Home / Executive Interviews / Viable national carrier will boost local capacity in Nigeria -Akinboro

Viable national carrier will boost local capacity in Nigeria -Akinboro

Nigeria boasts of the largest travel market anywhere in the world but have been constantly short-changed especially by foreign countries because of imbalance in certain agreements that have been signed leading to the non-development of strong players in terms of airlines. This development in the nation’s travel business according to managing director, Scribe Global Services, a travel agency, MR. OLUWAGBEMI AKINBORO is the negative impact of the absence of national carrier. In this chat he gives his opinion on matters relating to travel and how the development and establishment of a viable national carrier can grow the travel industry.
Sir, what is your assessment of the travel industry in Nigeria?

Travel industry is still at infancy level in Nigeria. There are still a lot more to do concerning the industry as most travellers are still in the old traditional way of just wanting to travel and book hotels, but travel business worldwide has gone beyond that to a total package service that involves everything ranging from tours, hotels, pleasure and having a company dedicating aircraft for just holidays, car rental, escort services, family settlement programme, expatriates programme where experts are brought all over the world on behalf of a company to access their business and help them grow. Globally now, the travel industry is huge and fast growing in Asia, Europe and America and Australia, but in Nigeria, we are still struggling to move to the next stage.

Mr. Oluwagbemi Akinboro, MD Scribe Global services
There has not been significant growth in the sector right now because the government is not doing enough to help the travel industry. One major challenge is the absence of a national carrier for Nigeria, which has enabled foreign carriers to continually dominate our airspace and cart away billions of naira from our economy annually without reciprocity from us.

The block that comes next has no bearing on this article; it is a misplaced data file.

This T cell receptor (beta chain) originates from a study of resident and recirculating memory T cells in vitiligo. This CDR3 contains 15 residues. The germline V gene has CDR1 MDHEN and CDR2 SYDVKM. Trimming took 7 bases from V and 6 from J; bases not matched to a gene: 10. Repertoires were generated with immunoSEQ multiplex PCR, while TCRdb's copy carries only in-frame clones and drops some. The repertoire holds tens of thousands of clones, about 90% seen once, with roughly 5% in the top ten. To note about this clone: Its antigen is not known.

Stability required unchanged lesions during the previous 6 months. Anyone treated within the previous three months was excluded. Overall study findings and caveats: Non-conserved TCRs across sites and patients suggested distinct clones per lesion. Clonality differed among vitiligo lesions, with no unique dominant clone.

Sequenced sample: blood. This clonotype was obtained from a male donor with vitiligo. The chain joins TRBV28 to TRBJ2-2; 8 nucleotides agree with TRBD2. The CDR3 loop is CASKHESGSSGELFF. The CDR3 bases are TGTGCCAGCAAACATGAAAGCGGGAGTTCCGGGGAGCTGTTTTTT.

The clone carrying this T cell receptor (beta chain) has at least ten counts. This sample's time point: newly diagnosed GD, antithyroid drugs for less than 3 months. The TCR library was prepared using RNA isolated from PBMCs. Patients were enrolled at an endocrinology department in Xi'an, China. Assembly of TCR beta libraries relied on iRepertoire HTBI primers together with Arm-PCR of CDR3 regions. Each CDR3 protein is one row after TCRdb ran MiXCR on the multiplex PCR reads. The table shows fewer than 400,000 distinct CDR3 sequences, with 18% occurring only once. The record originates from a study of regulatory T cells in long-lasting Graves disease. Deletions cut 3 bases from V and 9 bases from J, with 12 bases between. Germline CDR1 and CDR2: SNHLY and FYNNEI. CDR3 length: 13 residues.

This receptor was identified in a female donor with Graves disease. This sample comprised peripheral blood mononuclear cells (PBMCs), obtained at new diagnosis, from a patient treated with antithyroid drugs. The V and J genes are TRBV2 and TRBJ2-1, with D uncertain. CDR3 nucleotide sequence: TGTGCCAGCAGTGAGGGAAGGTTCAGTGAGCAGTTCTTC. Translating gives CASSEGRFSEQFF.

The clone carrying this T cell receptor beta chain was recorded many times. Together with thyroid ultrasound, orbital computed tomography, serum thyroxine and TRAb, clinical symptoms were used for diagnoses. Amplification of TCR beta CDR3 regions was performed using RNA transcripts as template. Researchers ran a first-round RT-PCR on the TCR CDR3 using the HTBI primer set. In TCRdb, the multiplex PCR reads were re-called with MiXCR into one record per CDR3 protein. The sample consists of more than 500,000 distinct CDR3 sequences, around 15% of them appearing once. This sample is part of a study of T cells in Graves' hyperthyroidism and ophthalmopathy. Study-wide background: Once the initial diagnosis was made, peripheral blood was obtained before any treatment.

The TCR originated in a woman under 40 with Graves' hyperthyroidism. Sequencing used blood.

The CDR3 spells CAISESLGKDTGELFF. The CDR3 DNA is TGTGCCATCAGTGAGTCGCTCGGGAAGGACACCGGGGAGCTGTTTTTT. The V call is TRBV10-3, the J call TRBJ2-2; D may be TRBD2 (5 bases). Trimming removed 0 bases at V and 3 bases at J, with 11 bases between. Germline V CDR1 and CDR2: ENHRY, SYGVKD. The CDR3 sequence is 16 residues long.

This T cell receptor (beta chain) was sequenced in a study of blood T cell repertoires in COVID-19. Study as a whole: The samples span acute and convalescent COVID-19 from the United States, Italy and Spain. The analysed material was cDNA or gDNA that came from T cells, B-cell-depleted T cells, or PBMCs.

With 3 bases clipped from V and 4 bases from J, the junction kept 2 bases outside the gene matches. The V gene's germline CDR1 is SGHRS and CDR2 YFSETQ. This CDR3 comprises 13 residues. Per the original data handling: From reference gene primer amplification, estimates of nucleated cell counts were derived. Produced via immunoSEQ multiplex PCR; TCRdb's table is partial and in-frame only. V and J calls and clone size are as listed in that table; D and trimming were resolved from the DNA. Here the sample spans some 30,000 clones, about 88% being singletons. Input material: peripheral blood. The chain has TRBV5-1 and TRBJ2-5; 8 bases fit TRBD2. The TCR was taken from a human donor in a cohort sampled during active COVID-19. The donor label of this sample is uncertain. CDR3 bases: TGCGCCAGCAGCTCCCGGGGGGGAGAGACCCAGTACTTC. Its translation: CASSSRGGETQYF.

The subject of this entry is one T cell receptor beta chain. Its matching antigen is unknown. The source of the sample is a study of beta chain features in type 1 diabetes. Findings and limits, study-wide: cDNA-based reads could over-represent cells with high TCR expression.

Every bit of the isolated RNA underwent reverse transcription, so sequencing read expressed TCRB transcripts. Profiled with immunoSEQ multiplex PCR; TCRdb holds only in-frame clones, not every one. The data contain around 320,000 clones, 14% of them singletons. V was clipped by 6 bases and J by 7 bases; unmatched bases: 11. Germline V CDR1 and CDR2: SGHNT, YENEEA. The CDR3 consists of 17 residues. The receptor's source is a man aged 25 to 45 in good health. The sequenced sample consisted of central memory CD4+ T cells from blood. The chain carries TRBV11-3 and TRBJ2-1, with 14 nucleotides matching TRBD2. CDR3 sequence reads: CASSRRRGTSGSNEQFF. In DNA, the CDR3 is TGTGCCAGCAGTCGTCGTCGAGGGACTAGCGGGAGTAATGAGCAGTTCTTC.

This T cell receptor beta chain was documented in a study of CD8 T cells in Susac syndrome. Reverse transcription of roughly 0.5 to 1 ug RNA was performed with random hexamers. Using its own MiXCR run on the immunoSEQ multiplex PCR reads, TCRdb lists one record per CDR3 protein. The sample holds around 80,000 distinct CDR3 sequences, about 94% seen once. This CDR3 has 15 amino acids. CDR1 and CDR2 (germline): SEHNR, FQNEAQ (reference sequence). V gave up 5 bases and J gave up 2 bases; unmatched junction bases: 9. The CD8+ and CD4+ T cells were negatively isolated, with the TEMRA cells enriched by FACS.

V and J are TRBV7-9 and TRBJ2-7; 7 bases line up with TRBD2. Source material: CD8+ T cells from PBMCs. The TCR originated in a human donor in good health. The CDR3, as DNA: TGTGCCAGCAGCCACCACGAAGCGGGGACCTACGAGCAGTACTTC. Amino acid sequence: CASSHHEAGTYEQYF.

Nigerians are regularly exploited by these carriers, but on a second thought, you can’t blame them because they are in the business to make money. The airlines too argue that they pay lots of taxes flying into Nigeria, which they have to add up to their tickets. The actual fare is not so expensive, but the taxes when added up to the fare make it expensive for an average traveller.
Also, we still need to expand our tourism potential in this country. There are several tourism areas Nigeria can showcase to the world, but these are flagrantly abandoned. The ones that are available are not been properly packaged while those in charge are not seeing new ideas in the industry. It is a undeniably a huge market and Nigeria is large. We have great tourism sector in Kenya, South Africa, Tanzania and Ethiopia. Those countries have well packaged tourism that attracts people to their countries and earn billions from tourism alone annually, but in Nigeria, what do we earn from the sector yearly?
Some airlines especially foreign carriers recently cancelled commissions hitherto paid travel agencies, what is your view about this?
There is little or nothing we can do about this development because it is their business. Inasmuch as they see our economy as a growing economy and as a business based area, the individual agency operator will have to adjust since we don’t have our own airlines to compete with them, they are the ones airlifting our passengers. Whatever they throw at us we grab. The economy itself has not been encouraging full participation of agencies, but not all of them have cancelled commissions paid to agencies.
The fact is that some of them still give, but have drastically reduced their commissions. The truth as it is right now is that without their planes, we can’t fly our clients anywhere.
Then, what is your take on the planned reestablishment of national carrier for Nigeria?
Personally, I would say a national carrier as far as a country is concerned is inevitable because when you go to other countries you see their national carriers flying their flags, but the same cannot be said of this country. It’s a sad story that our national carrier became extinct due to some government policies, but if I would suggest, there is an every need to have a national carrier.
But, having said that the national carrier when put in place should not be fully dependent on government and should not be owned 100 per cent by the government. There should be private-public-partnership in the national carrier. Let it be run like a business and not like government organisations where government can control the Chief Executive Directors, CEOs. If you run it as a business concern, put qualify people there and not because of my closeness to the Minister of Aviation.